The U.S. Department of Transportation Thursday released Preparing for the Future of Transportation: Automated Vehicles 3.0, its updated vision for autonomous vehicles, prompting praise from trucking industry groups.
Both the Truckload Carriers Association and the American Trucking Associations praised the latest version of the Trump administration’s stance on the development of autonomous vehicle technology, which the Federal Motor Carrier Safety Administration‘s Ray Martinez said his agency encourages and supports innovation focused on safety.
“We are very excited by the promise of these technologies for two main reasons,” said Martinez. “First, the use of these technologies in commercial motor vehicles offers the potential to save thousands of lives. Second, the automated driving systems offer the potential to benefit our economy tremendously.”
The two national trucking organizations had similar praise for the technology and the DOT’s approach to its development.
The Truckload Carriers Association’s Vice President of Government Affairs, David Heller said, “The development of an autonomous vehicles policy, one which includes commercial vehicles, is a testament to the dedication of Secretary (Elaine) Chao and Administrator Martinez to truly look towards the future for planning our nation’s transportation needs. TCA continues to support their endeavor and is looking forward to being part of the discussion that provides the blueprint for incorporating technically advanced vehicles on our interstates.”
The response from ATA was similar.
“This is a sound and substantive framework that rightly recognizes commercial vehicles are essential to any serious AV policy,” said ATA President and CEO Chris Spear. “In reaching out to a broad group of stakeholders, the department should be commended for its thoughtful approach, which will enable an informed decision-making process around new and emerging technologies.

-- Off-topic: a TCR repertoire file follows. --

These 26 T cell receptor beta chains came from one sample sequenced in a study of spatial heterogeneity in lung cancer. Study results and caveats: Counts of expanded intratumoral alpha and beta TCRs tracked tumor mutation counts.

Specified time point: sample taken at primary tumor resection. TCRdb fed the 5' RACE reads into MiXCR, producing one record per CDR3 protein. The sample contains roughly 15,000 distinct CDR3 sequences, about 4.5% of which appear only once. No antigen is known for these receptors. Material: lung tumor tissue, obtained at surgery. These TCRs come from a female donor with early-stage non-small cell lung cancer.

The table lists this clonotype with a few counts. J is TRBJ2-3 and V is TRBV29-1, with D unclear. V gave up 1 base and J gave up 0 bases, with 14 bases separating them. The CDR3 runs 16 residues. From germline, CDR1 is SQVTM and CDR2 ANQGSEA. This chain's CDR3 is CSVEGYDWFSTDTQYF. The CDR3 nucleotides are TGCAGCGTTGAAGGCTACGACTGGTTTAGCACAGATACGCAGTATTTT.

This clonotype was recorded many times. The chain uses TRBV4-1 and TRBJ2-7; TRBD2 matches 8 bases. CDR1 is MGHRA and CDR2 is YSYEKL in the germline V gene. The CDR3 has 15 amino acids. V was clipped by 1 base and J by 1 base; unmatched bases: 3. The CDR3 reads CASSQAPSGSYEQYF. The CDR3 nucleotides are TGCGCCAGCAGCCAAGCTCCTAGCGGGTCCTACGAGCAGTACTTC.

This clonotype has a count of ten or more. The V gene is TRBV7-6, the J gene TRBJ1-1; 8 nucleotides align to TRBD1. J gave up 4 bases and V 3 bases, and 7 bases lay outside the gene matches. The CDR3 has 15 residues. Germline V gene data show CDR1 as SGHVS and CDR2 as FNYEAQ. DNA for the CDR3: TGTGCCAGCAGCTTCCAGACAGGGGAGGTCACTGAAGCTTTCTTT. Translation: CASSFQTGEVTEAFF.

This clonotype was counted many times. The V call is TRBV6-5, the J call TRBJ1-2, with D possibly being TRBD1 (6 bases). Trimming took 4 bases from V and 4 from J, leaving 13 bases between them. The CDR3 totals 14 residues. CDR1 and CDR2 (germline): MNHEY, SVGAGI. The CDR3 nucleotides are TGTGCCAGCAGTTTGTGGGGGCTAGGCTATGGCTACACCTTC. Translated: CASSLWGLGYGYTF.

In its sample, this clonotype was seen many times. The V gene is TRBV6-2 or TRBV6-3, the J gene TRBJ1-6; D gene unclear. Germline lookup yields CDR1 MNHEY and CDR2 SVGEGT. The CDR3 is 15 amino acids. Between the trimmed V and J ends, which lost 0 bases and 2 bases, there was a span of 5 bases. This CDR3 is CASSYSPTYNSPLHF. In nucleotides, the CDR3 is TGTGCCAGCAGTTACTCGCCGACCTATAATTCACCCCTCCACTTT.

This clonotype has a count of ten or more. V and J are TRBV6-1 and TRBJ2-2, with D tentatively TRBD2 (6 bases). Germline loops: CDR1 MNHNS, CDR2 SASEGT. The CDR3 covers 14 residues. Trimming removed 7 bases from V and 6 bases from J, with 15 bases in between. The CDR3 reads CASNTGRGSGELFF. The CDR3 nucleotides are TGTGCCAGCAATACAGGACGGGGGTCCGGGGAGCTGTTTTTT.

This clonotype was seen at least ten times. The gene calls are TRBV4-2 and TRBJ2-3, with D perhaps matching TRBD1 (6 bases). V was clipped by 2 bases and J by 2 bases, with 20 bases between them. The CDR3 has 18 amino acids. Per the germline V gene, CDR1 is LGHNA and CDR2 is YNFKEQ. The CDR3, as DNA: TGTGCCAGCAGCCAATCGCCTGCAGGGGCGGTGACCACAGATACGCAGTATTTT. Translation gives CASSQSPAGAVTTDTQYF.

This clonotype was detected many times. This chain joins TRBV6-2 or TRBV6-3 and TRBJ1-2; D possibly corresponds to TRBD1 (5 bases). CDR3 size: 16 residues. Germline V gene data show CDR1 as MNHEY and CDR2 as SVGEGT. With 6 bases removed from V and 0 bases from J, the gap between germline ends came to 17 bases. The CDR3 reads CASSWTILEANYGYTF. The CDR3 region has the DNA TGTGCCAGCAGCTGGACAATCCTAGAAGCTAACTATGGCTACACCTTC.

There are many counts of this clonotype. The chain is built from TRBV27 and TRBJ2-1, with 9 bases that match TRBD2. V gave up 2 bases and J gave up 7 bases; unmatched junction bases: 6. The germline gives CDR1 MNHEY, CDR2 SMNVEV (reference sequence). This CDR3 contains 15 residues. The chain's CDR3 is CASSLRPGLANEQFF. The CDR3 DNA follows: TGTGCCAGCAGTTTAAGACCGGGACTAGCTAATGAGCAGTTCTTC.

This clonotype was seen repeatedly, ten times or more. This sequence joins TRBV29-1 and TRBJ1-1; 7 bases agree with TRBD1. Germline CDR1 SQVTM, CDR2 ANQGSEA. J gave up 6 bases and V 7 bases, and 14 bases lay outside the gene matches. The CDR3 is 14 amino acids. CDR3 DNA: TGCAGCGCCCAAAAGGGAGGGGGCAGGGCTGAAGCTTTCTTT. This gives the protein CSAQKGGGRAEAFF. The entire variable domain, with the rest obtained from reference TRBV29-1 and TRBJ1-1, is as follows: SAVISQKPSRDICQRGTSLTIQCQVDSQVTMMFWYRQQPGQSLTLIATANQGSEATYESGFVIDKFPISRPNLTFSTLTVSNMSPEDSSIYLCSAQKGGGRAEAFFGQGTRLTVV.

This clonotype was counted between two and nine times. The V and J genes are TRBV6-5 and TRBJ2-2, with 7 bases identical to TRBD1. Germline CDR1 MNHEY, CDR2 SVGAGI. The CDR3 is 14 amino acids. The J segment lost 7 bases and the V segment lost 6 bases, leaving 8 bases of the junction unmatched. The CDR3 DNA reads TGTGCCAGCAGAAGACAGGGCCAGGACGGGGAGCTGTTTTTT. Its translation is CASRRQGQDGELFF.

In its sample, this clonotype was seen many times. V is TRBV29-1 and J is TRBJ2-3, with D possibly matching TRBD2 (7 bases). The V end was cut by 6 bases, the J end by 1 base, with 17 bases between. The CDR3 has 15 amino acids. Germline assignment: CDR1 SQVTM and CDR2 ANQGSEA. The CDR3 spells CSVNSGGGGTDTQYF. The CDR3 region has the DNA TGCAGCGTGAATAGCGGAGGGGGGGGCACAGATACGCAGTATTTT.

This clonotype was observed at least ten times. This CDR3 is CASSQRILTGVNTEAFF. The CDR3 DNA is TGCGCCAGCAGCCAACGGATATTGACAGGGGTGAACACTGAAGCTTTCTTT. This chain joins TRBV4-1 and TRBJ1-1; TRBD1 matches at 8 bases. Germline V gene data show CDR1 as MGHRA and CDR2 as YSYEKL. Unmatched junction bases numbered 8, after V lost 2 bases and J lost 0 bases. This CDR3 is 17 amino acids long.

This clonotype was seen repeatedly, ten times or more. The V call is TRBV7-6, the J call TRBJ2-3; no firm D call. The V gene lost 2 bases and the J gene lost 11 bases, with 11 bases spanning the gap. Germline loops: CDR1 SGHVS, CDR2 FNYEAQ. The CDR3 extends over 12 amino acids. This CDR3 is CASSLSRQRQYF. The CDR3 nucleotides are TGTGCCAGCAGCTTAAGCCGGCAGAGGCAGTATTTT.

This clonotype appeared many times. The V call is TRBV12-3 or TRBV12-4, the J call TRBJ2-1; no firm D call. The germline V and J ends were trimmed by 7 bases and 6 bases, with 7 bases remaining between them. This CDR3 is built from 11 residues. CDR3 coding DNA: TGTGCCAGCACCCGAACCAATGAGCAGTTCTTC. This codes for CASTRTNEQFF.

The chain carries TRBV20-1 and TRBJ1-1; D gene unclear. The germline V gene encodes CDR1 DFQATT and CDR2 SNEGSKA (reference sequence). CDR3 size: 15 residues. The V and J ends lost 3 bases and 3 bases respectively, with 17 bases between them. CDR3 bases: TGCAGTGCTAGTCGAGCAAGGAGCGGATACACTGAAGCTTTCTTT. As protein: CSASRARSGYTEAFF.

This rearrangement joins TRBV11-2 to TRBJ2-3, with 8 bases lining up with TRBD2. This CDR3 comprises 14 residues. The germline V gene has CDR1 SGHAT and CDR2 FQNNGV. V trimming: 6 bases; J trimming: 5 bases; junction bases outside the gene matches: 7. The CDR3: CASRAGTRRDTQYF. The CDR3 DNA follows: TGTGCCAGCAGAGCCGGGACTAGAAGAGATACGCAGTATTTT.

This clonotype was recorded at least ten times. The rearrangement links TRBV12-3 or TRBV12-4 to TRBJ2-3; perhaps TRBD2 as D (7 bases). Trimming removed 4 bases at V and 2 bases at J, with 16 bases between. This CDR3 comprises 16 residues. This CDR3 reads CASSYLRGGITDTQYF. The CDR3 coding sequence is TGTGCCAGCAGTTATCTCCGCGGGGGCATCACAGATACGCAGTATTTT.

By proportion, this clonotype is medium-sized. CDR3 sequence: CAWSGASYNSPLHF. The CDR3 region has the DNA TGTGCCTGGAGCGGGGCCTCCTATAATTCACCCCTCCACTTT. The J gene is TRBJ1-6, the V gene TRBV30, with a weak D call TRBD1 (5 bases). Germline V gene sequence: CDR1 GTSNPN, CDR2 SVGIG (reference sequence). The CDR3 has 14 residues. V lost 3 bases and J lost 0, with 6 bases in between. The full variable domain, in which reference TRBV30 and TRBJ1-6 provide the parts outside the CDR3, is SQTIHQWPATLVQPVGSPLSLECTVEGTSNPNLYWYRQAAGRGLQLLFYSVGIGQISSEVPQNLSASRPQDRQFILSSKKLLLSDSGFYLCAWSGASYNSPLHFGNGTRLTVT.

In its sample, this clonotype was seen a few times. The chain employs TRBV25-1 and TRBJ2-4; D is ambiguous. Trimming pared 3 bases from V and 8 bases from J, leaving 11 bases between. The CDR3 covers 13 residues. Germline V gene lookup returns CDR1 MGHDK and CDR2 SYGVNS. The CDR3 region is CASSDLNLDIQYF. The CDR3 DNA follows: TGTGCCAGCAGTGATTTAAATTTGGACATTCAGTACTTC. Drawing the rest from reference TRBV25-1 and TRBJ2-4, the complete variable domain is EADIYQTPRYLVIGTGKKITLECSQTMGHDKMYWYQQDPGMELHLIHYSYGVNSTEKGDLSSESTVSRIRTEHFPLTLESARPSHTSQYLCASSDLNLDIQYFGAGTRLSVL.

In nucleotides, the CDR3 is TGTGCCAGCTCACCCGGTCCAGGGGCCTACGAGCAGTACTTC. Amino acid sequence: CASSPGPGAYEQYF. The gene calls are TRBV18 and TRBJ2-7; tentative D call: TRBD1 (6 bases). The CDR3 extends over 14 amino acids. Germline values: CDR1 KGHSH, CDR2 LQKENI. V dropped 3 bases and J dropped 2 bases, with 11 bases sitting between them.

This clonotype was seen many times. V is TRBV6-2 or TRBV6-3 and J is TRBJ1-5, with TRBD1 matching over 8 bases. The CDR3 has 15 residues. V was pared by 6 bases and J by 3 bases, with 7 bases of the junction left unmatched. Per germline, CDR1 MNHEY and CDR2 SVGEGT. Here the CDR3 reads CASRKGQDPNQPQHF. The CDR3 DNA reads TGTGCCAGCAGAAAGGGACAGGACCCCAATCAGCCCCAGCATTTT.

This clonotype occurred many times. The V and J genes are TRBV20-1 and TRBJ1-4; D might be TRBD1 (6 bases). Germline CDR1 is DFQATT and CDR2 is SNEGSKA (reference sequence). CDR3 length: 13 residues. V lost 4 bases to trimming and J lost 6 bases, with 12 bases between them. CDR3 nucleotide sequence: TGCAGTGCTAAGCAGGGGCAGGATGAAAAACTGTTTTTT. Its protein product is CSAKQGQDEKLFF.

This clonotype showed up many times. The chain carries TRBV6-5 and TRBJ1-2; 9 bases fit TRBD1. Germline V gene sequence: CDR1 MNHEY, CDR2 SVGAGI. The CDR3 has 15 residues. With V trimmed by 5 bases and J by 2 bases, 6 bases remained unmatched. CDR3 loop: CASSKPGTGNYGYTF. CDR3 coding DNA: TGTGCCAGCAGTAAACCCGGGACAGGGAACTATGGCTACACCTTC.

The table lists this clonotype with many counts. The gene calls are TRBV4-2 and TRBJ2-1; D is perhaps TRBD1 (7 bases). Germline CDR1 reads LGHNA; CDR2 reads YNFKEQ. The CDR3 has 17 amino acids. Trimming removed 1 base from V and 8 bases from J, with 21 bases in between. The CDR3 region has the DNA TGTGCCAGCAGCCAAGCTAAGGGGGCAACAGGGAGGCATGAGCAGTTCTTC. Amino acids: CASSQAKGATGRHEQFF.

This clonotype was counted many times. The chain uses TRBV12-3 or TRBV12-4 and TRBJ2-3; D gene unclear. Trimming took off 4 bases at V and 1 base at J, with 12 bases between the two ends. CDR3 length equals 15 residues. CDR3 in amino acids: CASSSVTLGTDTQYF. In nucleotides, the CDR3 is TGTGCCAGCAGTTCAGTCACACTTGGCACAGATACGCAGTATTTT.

“Thanks to Secretary Chao’s leadership, this guidance ensures that technological progress will not outpace the formation of key safety policy – and will enable America to maintain our role as world leaders both in innovation and in developing this framework. We look forward to working with the secretary and FMCSA administrator Martinez as this initiative rolls forward, and to having trucking’s voice as a vital contributor throughout this process.”
One of the highlights of the new guidance is its view of how a truck may be driven in the future.
“Moving forward, we recognize that a human is not always required behind the wheel,” said Larry Minor, associate administrator for policy and program development at the FMCS.
The report also says guidelines are voluntary so as not to stifle innovation, and that a study will be conducted on the workforce impacts of automated vehicles.